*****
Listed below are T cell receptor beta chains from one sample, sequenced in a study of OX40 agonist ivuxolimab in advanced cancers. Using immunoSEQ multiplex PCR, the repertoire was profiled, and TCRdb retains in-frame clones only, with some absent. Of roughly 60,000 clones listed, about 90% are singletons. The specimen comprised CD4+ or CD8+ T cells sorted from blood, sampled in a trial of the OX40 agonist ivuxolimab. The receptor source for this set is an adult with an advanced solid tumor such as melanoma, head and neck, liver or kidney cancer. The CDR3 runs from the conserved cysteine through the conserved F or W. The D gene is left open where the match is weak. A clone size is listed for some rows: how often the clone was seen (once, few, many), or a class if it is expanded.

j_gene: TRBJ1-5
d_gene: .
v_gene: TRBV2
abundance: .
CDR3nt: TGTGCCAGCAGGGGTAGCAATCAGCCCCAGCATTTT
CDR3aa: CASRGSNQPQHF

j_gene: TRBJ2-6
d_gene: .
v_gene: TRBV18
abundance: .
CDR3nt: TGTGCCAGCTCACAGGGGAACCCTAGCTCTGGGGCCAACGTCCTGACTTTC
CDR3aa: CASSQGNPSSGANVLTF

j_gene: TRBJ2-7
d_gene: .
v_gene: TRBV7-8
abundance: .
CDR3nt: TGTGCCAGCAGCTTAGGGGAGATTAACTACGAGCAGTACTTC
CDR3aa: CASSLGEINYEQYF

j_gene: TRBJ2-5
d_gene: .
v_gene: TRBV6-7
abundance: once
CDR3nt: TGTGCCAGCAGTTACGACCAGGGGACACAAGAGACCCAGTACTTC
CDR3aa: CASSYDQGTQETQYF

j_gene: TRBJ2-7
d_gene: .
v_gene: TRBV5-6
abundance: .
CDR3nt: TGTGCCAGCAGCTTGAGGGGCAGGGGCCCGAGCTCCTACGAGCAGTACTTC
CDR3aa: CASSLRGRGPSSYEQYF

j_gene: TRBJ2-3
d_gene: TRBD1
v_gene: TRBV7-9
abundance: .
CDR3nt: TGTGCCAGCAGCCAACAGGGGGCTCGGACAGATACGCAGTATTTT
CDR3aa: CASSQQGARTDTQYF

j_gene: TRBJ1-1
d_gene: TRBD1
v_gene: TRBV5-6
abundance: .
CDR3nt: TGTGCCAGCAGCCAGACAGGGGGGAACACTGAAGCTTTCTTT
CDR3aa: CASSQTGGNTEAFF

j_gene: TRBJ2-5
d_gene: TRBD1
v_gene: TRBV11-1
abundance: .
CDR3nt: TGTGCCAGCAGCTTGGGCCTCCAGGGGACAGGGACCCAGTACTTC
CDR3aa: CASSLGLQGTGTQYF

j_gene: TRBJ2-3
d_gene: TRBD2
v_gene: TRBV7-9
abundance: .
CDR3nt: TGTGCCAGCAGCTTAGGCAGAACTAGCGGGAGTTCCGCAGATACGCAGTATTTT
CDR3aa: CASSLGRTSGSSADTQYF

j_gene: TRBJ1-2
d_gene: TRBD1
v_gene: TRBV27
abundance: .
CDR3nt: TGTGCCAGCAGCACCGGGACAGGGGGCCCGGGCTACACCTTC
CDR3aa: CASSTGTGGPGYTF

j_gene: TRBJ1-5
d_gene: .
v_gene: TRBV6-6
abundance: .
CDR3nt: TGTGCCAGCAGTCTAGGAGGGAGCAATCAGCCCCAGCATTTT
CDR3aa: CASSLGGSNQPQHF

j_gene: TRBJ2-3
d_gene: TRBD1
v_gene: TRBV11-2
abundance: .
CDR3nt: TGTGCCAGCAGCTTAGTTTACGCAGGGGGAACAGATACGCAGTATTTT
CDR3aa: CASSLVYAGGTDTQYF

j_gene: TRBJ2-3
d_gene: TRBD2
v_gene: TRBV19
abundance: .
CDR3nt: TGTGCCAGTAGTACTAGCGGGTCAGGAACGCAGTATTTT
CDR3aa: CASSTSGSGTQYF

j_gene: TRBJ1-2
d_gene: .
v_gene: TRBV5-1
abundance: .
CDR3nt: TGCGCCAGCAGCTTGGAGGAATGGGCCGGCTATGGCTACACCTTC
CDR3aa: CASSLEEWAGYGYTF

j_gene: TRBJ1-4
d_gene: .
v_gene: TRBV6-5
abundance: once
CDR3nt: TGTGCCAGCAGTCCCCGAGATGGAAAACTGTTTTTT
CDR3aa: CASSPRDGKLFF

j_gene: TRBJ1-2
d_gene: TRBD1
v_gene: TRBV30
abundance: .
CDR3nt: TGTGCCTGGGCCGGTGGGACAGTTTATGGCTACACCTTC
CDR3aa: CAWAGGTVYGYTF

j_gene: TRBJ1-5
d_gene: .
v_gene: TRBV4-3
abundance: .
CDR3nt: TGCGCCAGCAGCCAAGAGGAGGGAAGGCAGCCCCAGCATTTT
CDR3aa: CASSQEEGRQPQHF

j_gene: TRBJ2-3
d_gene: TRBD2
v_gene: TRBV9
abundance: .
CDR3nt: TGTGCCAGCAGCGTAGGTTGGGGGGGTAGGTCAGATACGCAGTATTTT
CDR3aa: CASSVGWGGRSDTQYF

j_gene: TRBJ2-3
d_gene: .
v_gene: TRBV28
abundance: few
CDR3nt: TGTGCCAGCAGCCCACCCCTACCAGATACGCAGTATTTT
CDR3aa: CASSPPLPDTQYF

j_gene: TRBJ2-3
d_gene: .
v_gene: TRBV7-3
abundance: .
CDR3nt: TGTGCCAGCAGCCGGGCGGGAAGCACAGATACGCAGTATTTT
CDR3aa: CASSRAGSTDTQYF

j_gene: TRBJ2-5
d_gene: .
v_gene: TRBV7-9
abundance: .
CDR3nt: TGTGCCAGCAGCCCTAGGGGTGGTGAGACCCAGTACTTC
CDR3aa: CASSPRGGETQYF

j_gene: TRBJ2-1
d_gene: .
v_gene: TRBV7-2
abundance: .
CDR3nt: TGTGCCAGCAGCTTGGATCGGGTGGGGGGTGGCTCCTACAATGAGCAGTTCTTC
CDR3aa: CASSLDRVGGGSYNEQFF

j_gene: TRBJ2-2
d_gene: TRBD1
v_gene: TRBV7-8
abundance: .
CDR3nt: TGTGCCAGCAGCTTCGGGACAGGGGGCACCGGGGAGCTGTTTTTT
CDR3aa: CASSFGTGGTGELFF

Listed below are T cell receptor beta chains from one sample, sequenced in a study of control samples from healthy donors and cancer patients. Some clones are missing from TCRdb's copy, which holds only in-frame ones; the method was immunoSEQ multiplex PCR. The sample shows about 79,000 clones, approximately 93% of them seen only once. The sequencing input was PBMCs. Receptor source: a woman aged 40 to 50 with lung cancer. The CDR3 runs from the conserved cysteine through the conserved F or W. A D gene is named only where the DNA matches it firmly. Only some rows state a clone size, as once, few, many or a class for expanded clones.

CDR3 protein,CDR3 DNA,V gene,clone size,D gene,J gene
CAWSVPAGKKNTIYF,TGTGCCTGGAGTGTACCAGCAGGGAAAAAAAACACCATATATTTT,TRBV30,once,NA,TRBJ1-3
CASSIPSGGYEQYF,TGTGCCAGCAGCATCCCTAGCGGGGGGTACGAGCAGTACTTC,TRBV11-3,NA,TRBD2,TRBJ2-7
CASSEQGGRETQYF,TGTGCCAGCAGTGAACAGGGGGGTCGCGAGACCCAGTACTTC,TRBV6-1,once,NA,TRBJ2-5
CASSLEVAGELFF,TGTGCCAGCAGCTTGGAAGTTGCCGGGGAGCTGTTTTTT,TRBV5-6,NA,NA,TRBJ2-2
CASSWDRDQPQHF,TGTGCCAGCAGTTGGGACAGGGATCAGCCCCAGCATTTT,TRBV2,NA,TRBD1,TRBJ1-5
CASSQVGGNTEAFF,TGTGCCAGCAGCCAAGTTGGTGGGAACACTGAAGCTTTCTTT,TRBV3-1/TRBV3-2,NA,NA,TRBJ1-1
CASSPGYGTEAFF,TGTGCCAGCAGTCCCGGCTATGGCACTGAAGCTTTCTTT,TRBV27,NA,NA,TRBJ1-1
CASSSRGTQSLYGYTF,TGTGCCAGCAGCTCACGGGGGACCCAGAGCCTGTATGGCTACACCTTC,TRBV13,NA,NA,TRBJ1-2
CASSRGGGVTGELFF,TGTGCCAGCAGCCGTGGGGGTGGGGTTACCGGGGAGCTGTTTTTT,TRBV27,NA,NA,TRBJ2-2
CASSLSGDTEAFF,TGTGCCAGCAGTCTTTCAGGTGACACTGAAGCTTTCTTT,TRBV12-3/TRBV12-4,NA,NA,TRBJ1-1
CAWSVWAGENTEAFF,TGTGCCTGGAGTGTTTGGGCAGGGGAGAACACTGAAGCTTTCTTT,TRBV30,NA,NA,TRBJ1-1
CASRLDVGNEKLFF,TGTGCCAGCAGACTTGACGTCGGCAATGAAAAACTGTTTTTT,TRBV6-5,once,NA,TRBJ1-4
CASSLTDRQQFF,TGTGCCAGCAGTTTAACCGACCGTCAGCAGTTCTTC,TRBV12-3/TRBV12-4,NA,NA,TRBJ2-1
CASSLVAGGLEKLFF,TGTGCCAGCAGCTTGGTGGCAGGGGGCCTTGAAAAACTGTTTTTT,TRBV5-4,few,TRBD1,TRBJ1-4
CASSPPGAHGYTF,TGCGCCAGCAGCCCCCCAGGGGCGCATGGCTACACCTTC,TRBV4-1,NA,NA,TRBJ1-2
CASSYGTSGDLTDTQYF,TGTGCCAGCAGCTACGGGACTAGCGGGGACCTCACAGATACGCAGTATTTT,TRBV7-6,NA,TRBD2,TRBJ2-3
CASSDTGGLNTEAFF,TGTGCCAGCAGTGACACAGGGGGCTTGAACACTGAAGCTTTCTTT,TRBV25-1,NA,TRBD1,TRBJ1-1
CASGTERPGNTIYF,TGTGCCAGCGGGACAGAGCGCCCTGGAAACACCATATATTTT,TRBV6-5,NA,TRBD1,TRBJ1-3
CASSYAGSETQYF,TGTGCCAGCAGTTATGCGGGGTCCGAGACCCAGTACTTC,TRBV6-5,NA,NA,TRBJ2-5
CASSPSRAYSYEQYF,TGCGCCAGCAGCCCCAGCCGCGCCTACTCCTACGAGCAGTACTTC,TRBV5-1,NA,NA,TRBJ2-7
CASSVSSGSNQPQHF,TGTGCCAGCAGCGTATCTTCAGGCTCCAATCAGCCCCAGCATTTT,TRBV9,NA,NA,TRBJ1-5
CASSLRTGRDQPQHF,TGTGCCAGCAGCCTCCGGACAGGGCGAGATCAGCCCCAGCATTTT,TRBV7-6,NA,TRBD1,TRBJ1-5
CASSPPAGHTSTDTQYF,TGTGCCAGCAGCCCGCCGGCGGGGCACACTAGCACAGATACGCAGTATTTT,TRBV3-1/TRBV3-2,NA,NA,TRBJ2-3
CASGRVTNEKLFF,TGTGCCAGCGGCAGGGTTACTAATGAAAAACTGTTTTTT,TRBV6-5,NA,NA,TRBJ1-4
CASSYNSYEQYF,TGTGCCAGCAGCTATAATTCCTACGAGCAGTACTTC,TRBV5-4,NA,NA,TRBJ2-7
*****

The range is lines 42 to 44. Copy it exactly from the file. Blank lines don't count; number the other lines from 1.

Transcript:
CDR3nt: TGTGCCAGCAGCCAGACAGGGGGGAACACTGAAGCTTTCTTT
CDR3aa: CASSQTGGNTEAFF

j_gene: TRBJ2-5